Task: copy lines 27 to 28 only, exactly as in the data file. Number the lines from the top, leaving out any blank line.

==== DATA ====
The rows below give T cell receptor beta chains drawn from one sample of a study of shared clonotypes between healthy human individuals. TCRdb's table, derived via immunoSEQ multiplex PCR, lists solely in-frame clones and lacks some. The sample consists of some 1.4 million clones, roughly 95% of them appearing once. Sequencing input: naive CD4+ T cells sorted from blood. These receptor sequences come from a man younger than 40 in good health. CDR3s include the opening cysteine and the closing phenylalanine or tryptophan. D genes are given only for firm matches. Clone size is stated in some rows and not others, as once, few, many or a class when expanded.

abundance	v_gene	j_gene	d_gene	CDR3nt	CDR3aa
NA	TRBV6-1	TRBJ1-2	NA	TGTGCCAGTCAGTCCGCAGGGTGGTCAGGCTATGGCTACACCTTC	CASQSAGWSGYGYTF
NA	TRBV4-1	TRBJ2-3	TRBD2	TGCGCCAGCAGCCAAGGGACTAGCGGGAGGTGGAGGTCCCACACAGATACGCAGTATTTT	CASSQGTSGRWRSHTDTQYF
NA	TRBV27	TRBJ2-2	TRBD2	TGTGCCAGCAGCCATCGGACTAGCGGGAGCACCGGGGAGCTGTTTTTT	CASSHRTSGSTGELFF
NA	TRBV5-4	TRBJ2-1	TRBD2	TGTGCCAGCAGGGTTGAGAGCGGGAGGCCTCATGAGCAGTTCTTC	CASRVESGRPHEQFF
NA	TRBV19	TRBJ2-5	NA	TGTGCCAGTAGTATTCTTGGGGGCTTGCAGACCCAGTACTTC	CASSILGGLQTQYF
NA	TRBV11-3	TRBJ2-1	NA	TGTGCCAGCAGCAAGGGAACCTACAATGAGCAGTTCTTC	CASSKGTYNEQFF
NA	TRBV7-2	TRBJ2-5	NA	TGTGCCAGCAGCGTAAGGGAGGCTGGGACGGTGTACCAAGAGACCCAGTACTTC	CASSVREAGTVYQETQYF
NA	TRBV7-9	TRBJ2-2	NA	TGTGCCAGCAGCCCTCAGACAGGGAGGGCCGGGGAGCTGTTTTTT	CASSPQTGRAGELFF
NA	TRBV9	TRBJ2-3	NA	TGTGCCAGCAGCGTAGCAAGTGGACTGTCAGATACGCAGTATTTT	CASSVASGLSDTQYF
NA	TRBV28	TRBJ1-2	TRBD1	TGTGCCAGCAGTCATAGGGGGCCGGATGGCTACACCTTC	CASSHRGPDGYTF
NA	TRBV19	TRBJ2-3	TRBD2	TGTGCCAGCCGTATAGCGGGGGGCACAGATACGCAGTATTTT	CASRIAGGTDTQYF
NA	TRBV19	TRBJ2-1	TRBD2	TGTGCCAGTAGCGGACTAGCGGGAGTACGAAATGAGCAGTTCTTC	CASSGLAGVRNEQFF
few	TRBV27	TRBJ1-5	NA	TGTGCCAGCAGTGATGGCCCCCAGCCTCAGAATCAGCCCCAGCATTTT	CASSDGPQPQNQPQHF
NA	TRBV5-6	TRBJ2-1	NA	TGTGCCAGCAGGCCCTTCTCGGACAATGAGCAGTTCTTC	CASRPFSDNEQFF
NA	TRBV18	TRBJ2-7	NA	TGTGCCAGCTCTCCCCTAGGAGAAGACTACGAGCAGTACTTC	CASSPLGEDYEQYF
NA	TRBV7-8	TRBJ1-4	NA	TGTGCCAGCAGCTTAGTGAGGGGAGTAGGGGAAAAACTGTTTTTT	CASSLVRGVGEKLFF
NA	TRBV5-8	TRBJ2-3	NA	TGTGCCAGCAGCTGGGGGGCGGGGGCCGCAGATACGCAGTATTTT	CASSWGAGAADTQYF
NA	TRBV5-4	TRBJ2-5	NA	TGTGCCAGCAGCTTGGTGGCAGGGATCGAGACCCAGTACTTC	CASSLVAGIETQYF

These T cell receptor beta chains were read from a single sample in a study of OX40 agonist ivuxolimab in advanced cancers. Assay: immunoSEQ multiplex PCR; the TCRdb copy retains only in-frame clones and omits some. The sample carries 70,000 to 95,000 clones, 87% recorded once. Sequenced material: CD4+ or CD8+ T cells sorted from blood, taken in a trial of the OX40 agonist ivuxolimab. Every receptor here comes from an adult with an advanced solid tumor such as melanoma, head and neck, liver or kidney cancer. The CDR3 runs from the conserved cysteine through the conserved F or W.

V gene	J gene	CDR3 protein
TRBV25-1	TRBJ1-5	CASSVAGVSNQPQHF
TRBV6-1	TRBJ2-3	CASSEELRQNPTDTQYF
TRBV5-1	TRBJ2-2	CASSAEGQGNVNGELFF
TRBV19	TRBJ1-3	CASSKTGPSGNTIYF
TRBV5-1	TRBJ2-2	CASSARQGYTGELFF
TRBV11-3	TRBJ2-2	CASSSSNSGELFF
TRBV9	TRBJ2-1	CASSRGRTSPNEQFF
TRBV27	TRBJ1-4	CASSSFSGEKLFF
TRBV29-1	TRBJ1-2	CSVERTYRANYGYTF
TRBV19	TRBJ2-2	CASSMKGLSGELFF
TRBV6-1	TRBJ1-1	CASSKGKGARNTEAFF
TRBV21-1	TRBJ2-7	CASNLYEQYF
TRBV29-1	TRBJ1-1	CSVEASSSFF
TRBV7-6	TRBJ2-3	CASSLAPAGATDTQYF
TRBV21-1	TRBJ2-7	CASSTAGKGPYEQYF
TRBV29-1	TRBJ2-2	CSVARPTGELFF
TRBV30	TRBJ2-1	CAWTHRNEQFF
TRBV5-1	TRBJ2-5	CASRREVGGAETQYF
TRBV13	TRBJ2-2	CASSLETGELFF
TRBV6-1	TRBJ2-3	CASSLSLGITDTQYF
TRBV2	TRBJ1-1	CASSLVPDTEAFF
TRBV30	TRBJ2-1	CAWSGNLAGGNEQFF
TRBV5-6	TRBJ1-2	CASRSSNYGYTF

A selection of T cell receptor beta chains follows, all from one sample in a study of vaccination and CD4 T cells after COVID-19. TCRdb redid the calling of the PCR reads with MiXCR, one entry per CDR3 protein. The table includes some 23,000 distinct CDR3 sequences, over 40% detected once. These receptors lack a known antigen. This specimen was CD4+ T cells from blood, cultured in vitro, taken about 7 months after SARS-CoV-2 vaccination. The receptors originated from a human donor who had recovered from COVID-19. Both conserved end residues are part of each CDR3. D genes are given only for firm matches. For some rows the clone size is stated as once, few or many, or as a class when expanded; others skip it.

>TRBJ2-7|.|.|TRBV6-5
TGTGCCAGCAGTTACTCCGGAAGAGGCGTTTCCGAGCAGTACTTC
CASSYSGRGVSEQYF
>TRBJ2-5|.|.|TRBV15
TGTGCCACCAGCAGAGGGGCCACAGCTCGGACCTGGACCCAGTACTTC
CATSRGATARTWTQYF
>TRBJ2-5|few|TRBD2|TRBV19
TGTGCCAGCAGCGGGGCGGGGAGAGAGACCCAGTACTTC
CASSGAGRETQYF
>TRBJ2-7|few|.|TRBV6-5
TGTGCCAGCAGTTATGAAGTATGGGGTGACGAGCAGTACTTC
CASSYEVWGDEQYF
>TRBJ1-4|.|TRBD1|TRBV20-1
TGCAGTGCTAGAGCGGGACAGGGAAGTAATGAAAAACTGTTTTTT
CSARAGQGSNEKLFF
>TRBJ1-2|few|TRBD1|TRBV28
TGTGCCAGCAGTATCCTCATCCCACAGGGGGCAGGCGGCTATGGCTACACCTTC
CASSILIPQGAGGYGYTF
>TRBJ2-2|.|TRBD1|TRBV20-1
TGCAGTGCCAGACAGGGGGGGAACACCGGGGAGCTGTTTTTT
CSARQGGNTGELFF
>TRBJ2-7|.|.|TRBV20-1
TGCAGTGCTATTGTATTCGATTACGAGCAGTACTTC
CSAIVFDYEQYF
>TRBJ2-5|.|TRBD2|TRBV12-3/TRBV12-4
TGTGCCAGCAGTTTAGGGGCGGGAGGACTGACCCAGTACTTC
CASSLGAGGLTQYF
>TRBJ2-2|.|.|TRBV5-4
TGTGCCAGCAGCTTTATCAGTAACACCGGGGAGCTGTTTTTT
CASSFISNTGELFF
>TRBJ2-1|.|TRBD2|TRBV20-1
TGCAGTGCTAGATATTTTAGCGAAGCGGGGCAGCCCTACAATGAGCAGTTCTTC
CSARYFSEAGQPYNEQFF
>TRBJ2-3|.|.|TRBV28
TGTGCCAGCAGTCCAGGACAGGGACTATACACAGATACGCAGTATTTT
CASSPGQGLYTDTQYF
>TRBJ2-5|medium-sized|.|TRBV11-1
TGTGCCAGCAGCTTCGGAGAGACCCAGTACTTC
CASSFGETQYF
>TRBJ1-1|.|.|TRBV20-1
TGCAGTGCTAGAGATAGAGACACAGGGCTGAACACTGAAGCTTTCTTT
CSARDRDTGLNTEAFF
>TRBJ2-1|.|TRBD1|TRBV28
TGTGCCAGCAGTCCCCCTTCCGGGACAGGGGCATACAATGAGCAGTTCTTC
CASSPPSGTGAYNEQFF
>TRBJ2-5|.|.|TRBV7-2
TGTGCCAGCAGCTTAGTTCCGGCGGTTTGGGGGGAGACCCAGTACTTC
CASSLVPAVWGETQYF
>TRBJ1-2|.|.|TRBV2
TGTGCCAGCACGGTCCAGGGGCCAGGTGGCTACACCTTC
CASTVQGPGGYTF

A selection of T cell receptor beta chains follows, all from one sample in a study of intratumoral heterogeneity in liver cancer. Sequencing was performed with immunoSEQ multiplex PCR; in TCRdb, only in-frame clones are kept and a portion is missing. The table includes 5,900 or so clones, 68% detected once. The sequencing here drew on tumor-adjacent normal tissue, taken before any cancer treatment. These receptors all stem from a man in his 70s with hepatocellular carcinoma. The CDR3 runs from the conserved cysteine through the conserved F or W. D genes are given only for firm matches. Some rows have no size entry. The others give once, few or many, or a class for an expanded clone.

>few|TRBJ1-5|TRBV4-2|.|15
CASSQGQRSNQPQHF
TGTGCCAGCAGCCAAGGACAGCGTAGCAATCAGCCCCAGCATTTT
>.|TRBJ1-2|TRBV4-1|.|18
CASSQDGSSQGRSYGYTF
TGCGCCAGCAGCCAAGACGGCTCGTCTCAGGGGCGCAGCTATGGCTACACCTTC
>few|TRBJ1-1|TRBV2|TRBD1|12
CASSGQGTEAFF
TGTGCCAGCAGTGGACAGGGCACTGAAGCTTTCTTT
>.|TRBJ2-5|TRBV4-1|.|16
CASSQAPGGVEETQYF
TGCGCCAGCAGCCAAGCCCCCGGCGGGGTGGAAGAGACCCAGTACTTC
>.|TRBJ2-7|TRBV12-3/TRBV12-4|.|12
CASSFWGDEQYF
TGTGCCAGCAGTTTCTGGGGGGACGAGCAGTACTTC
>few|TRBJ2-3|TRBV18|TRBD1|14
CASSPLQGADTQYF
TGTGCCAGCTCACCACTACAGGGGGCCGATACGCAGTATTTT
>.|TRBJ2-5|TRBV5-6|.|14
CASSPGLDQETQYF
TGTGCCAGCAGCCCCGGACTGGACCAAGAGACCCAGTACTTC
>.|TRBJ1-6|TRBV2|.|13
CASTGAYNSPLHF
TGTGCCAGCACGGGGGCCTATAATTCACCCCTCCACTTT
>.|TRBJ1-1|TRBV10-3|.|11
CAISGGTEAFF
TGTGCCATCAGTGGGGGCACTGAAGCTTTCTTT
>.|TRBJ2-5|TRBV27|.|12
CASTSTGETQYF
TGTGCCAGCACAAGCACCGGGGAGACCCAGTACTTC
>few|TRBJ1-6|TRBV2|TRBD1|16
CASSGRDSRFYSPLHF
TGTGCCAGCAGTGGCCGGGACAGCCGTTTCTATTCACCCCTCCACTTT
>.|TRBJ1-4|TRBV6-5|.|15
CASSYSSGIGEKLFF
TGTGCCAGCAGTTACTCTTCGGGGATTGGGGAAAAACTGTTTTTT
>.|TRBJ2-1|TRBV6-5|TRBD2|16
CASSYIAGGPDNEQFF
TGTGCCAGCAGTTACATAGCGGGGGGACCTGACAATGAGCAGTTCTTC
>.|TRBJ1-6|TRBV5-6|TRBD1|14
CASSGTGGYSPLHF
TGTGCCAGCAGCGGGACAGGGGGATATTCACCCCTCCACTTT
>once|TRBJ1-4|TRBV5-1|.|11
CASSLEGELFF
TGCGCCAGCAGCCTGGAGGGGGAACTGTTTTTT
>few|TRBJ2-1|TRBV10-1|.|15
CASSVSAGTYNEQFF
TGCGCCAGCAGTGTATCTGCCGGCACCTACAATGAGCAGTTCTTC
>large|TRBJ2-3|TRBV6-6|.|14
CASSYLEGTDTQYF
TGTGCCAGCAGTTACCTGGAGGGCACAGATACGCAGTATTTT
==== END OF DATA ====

TRBV5-1	TRBJ2-2	CASSARQGYTGELFF
TRBV11-3	TRBJ2-2	CASSSSNSGELFF